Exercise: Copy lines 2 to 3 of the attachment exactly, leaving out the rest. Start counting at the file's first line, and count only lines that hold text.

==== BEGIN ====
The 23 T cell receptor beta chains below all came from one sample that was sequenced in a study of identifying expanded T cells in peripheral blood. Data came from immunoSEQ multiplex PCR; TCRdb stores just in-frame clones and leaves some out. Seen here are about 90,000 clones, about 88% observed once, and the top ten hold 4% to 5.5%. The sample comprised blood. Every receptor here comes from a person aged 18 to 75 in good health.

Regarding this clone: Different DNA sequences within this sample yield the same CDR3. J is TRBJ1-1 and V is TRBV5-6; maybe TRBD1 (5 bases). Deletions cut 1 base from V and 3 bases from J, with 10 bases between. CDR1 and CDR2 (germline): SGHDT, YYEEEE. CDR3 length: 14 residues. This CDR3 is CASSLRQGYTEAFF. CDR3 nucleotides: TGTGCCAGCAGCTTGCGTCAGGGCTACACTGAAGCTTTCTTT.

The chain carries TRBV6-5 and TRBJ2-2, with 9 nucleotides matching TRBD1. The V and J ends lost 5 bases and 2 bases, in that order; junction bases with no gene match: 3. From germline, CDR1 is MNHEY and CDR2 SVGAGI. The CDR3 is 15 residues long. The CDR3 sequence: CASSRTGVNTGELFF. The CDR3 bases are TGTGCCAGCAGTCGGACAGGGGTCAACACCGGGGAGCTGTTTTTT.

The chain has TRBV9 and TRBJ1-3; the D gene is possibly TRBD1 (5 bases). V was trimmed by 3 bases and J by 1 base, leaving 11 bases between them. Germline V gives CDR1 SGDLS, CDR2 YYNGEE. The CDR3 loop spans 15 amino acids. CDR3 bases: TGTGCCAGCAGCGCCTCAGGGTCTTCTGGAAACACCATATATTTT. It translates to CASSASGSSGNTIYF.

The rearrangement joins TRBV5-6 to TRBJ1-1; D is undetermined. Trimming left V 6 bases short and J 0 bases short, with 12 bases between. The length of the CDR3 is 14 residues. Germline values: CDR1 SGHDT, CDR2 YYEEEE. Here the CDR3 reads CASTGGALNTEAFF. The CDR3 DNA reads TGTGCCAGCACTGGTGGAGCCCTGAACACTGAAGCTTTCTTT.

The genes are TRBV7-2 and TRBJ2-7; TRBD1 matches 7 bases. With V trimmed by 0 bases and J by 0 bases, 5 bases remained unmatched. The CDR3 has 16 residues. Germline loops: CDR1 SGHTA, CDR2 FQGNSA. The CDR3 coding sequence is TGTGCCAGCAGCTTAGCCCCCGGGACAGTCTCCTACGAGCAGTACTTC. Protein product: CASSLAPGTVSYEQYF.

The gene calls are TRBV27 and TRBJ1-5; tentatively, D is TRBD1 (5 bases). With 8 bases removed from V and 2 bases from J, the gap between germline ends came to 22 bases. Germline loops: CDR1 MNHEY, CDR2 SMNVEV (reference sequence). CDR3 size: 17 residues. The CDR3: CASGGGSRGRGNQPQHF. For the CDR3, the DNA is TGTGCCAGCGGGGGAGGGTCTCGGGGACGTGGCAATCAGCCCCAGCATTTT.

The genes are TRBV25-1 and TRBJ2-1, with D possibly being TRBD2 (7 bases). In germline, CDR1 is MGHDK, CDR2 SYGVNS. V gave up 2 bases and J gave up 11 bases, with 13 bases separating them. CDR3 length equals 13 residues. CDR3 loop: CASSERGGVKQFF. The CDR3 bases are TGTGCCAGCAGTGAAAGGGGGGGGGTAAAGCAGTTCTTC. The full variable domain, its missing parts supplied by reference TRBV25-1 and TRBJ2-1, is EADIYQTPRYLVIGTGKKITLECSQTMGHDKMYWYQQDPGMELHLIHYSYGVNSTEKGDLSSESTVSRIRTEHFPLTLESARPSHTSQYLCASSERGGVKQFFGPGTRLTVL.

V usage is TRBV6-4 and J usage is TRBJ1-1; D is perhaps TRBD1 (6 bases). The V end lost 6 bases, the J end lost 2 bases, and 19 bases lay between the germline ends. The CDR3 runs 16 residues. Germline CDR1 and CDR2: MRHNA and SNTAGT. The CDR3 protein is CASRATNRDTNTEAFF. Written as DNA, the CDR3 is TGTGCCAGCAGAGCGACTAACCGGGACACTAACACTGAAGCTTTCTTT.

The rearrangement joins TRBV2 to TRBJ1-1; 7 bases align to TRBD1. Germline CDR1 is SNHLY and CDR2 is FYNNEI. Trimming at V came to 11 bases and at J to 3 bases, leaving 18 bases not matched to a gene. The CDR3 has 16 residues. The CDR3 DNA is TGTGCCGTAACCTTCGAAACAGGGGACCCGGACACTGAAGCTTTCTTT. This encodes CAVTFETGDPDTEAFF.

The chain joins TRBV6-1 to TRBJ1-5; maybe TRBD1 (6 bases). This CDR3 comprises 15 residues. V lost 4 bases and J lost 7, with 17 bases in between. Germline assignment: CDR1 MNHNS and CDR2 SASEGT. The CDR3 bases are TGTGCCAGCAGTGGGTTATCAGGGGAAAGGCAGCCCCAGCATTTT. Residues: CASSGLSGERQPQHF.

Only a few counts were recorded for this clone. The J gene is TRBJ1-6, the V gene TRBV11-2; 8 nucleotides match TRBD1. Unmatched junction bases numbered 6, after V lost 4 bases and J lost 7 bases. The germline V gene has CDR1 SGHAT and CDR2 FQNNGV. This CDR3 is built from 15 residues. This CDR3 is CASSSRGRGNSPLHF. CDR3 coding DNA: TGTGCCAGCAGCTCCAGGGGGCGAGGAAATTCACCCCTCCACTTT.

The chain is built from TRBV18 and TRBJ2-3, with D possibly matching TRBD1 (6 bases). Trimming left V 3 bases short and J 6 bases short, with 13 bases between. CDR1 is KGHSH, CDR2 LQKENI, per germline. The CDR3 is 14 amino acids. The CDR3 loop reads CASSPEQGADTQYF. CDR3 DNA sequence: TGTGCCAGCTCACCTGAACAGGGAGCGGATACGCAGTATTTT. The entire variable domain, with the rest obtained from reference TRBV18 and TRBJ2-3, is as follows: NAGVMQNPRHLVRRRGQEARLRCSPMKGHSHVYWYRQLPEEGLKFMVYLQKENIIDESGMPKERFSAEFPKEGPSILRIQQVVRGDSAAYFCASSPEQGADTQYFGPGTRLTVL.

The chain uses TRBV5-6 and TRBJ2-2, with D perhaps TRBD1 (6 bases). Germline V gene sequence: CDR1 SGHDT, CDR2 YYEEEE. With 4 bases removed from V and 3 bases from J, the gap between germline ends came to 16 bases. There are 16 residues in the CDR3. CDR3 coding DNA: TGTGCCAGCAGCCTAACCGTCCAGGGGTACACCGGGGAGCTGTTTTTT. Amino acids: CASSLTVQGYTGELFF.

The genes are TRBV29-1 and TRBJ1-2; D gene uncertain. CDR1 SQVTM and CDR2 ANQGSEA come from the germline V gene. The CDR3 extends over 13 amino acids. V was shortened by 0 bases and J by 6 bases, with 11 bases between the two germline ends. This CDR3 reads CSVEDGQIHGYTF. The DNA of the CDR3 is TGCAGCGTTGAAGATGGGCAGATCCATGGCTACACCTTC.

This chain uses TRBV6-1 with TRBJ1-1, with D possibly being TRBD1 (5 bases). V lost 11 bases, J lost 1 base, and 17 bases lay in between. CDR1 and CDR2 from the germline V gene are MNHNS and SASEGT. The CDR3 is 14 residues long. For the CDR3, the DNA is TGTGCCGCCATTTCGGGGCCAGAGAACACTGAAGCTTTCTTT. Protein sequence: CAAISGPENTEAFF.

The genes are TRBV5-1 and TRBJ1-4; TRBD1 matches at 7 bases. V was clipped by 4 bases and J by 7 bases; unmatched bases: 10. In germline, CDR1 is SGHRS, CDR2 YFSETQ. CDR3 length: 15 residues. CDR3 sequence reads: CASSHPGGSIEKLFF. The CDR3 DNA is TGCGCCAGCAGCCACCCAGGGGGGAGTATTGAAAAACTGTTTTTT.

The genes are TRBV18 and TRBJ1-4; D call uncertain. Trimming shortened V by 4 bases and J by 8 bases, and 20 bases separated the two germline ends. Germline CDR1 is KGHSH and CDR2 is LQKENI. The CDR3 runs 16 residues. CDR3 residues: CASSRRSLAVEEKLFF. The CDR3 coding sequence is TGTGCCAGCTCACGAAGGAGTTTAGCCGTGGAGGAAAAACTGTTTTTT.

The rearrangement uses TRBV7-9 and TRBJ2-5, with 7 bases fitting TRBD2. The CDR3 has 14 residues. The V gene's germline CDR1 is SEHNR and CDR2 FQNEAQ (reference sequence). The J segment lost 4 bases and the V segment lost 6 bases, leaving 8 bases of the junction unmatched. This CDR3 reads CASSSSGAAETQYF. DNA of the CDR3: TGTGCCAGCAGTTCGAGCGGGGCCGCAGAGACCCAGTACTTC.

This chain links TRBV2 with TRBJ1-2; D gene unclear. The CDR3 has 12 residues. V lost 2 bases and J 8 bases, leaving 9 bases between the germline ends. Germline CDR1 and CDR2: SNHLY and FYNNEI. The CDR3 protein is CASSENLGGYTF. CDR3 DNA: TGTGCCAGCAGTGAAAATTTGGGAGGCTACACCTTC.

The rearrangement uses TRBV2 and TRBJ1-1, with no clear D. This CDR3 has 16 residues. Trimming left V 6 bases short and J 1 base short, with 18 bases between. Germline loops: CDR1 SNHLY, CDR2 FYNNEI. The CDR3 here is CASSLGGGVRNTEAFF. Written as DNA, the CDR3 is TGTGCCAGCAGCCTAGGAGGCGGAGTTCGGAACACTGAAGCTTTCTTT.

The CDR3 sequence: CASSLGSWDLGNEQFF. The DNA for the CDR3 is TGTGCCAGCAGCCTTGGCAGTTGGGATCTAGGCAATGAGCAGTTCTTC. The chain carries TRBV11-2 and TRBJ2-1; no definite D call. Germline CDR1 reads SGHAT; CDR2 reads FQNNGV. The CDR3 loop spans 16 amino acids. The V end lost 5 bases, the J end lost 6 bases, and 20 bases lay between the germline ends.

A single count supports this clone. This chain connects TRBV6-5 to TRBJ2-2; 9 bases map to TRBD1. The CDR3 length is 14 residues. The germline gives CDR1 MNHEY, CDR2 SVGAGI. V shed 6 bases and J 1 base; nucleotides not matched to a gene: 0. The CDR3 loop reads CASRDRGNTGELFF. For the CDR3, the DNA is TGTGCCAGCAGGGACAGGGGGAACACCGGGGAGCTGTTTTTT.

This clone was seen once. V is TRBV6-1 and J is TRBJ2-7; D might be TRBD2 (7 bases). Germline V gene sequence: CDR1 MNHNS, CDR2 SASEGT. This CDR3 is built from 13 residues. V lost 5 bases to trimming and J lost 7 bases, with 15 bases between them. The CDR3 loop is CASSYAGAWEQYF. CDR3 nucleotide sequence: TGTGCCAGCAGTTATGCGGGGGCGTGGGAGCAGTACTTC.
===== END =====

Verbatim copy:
Regarding this clone: Different DNA sequences within this sample yield the same CDR3. J is TRBJ1-1 and V is TRBV5-6; maybe TRBD1 (5 bases). Deletions cut 1 base from V and 3 bases from J, with 10 bases between. CDR1 and CDR2 (germline): SGHDT, YYEEEE. CDR3 length: 14 residues. This CDR3 is CASSLRQGYTEAFF. CDR3 nucleotides: TGTGCCAGCAGCTTGCGTCAGGGCTACACTGAAGCTTTCTTT.

The chain carries TRBV6-5 and TRBJ2-2, with 9 nucleotides matching TRBD1. The V and J ends lost 5 bases and 2 bases, in that order; junction bases with no gene match: 3. From germline, CDR1 is MNHEY and CDR2 SVGAGI. The CDR3 is 15 residues long. The CDR3 sequence: CASSRTGVNTGELFF. The CDR3 bases are TGTGCCAGCAGTCGGACAGGGGTCAACACCGGGGAGCTGTTTTTT.